Fi­nanc­ing, own­er­ship of prop­erty do not have to be iden­ti­cal

Sun Sentinel Broward Edition - Homespot - Broward East - - CAMPBELL&ROSEMURGY - By Ilyce Glink and Sa­muel J. Tamkin

Tribune Con­tent Agency Q: DoIhaveany

rights to a prop­erty if I put down the $50,000 pay­ment when it was first built, then lived in the prop­erty solely since 2006? The prop­erty was fi­nanced in some­one else’s name since my credit was bad at the time. A:

The fi­nanc­ing and own­er­ship of a prop­erty don’t have to be iden­ti­cal. There can be sev­eral own­ers of a home with only one per­son re­spon­si­ble for re­pay­ing the loan.

For ex­am­ple, four friends can buy a prop­erty, and all four of them can be own­ers of the prop­erty. But the loan might have been taken out by only one of the friends. That one friend will then be the one legally re­spon­si­ble for the re­pay­ment of the loan.

You’ll need to know whether you are on the ti­tle to the prop­erty or not. If you are on ti­tle, then the an­swer to your ques­tion is that you are an owner of the prop­erty even though the loan is in some­one else’s name. But even here, you should know that the per­son that helped you out also may own the prop­erty with you. If you no longer want them to own the prop­erty with you, you may want to ap­proach them and re­quest that they deed their in­ter­est in the prop­erty to you. At the same time, you can re­fi­nance the prop­erty and re­lieve your friend from any loan on the prop­erty.

On the other hand, if you aren’t on ti­tle to the prop­erty at all, you then would have to reach out to your friend and have them con­vey their in­ter­est in the prop­erty to you now. Again, you’ll prob­a­bly need to re­fi­nance your loan to have it put in your name and not your friend’s name.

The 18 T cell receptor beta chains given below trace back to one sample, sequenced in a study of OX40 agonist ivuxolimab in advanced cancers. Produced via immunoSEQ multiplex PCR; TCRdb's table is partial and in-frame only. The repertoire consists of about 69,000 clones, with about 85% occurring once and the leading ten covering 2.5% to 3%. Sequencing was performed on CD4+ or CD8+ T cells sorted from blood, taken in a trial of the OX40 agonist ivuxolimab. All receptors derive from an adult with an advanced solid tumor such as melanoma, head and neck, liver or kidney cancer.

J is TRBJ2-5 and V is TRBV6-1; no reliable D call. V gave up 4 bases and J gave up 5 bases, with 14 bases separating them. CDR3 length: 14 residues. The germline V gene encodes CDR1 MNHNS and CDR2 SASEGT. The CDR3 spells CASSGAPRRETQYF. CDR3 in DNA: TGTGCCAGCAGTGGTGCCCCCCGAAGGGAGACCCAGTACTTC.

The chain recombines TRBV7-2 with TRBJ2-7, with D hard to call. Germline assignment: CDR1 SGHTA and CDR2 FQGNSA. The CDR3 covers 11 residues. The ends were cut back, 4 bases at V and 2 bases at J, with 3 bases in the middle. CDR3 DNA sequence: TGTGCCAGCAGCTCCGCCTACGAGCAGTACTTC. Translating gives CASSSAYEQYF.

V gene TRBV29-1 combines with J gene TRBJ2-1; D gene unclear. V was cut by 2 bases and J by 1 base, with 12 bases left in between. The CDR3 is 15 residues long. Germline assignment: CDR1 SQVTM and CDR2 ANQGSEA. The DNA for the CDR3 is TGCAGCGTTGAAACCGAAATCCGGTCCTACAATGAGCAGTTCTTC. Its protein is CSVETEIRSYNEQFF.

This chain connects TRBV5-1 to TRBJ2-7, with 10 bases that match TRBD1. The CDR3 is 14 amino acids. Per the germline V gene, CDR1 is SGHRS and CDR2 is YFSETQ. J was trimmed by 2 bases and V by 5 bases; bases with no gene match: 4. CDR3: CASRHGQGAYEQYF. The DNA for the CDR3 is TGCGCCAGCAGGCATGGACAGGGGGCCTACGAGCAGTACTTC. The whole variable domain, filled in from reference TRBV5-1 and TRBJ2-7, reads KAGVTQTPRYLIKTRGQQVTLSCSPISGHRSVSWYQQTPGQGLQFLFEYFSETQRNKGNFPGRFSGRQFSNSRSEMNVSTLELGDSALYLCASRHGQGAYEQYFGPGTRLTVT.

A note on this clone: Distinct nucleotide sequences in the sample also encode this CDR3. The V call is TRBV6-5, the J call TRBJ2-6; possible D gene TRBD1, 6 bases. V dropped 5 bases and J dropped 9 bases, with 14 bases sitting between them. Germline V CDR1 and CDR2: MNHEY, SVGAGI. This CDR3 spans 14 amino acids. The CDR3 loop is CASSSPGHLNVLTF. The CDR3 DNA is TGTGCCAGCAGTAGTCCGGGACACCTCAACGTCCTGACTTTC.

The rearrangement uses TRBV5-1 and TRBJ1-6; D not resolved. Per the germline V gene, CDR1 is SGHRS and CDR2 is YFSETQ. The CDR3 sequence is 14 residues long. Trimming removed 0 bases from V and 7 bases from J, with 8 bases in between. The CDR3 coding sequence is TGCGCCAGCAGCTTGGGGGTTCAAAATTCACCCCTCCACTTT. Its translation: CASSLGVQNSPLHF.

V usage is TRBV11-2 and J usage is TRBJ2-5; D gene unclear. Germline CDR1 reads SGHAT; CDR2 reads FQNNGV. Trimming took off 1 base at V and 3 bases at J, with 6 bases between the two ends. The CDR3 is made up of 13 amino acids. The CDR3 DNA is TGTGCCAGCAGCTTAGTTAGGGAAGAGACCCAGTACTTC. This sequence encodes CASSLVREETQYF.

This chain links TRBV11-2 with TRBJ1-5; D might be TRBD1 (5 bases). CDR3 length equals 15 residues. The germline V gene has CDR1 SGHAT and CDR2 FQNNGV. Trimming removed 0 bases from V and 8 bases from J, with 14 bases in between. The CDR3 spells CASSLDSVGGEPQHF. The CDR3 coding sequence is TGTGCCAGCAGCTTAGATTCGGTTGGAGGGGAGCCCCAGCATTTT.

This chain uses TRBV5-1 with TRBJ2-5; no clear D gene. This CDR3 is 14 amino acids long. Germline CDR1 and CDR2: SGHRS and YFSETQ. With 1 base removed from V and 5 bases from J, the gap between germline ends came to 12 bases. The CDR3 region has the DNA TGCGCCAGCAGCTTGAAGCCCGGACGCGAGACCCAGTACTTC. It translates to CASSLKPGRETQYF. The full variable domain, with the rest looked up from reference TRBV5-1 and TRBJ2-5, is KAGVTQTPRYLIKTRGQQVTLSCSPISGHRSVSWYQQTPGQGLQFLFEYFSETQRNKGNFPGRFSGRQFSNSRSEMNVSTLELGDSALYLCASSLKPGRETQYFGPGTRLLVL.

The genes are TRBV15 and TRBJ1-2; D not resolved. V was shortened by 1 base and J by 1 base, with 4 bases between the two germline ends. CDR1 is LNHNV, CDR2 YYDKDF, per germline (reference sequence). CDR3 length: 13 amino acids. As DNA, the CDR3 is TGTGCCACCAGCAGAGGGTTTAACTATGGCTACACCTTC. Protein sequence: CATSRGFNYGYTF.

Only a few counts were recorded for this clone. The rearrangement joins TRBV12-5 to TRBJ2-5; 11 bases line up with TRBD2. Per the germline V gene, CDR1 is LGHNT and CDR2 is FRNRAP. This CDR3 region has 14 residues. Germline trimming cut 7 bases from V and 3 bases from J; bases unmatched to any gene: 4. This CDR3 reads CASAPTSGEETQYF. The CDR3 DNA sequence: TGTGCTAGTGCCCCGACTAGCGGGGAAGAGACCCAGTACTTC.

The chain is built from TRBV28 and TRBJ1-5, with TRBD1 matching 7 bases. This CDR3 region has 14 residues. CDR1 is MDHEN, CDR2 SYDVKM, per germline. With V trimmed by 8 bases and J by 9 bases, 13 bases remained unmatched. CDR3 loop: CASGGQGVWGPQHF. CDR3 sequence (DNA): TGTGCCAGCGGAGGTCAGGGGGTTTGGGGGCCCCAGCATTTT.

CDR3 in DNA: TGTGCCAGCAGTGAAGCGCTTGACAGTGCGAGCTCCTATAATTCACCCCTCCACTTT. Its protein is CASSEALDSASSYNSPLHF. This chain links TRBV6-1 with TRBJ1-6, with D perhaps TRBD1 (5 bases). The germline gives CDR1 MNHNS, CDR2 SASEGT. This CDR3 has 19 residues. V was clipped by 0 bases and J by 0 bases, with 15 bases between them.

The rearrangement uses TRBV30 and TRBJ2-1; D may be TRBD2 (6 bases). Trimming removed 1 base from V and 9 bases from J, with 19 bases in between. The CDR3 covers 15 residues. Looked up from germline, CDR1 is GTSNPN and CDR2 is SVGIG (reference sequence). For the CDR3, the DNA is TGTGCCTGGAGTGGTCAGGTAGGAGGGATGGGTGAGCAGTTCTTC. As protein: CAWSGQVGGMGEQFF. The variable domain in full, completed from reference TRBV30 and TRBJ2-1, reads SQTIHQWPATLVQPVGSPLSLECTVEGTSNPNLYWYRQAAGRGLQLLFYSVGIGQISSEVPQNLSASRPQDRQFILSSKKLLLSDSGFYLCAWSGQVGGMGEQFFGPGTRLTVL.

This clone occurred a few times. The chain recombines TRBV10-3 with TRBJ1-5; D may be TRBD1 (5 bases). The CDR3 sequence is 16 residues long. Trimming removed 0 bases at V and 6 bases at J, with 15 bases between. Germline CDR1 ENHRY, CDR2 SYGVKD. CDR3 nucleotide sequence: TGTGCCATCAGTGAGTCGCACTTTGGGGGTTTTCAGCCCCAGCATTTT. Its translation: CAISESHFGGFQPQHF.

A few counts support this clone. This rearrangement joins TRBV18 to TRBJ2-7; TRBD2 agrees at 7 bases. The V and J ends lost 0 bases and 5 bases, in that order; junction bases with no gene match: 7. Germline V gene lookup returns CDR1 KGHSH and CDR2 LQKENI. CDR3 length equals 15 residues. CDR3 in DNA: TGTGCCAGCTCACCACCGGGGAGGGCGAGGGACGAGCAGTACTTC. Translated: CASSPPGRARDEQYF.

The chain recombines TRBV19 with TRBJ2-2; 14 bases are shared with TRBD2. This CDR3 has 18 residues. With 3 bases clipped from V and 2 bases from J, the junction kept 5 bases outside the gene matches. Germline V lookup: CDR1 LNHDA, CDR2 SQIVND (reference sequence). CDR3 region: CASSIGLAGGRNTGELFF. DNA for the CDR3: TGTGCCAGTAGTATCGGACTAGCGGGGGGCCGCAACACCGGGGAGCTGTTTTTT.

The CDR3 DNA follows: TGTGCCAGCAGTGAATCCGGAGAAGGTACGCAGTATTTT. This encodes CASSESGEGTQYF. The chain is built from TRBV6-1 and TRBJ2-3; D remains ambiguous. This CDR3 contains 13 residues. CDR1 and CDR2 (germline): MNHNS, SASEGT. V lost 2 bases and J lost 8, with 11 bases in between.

When we get a let­ter like yours, we also view it from the per­spec­tive that you may have had a fall­ing out with the per­son that helped you get fi­nanc­ing on the home. This would be a big prob­lem. While you may have put down the money and made all the pay­ments over the years, if your name isn’t on ti­tle, the home is legally owned by the other per­son.

Your best bet is to work with the per­son that helped you out to have them trans­fer the ti­tle to you. If they refuse, you’ll have an up­hill bat­tle to fight. The big­gest rea­son for go­ing up­hill is that you’d have to go to court to get a judg­ment that the home is ac­tu­ally yours. And go­ing to court is al­ways ex­pen­sive. We’d hope you can avoid that route and come to a res­o­lu­tion by other means.

Your ar­gu­ment in court would be to prove that the prop­erty was pur­chased by this other per­son us­ing your money to as­sist you and not to be­come the sole owner of the prop­erty. You’d also have to show that you’ve made all the pay­ments on the home since it was pur­chased, in­clud­ing re­pair bills, real es­tate taxes, in­sur­ance bills and all main­te­nance ex­penses. You’d prob­a­bly also have to show that the other per­son has not been at the home, used the home or has ben­e­fited from the home since the pur­chase.

Above all, you’ll need a good lit­i­ga­tion at­tor­ney to help you nav­i­gate through the whole le­gal process.

If you’re still friendly with the other per­son, try to work out any prob­lems you have with them and have them sign over any in­ter­est they have in your home to you. Of course, what we’re re­ally hop­ing is that your credit has im­proved sub­stan­tially and that when ap­ply for the loan it will be ap­proved.

Good luck.

Ilyce Glink is the cre­ator of an 18-part we­bi­nar and ebook se­ries called “The In­ten­tional In­vestor: How to be wildly suc­cess­ful in real es­tate,” as well as the au­thor of many books on real es­tate. She also of­fers in­for­ma­tion on her YouTube chan­nel. (­pertRealEs­tateTips).

Con­tact Ilyce and Sam through her web­site,

© 2016 Ilyce R. Glink and Sa­muel J. Tamkin. Dis­trib­uted by Tribune Con­tent Agency, LLC.

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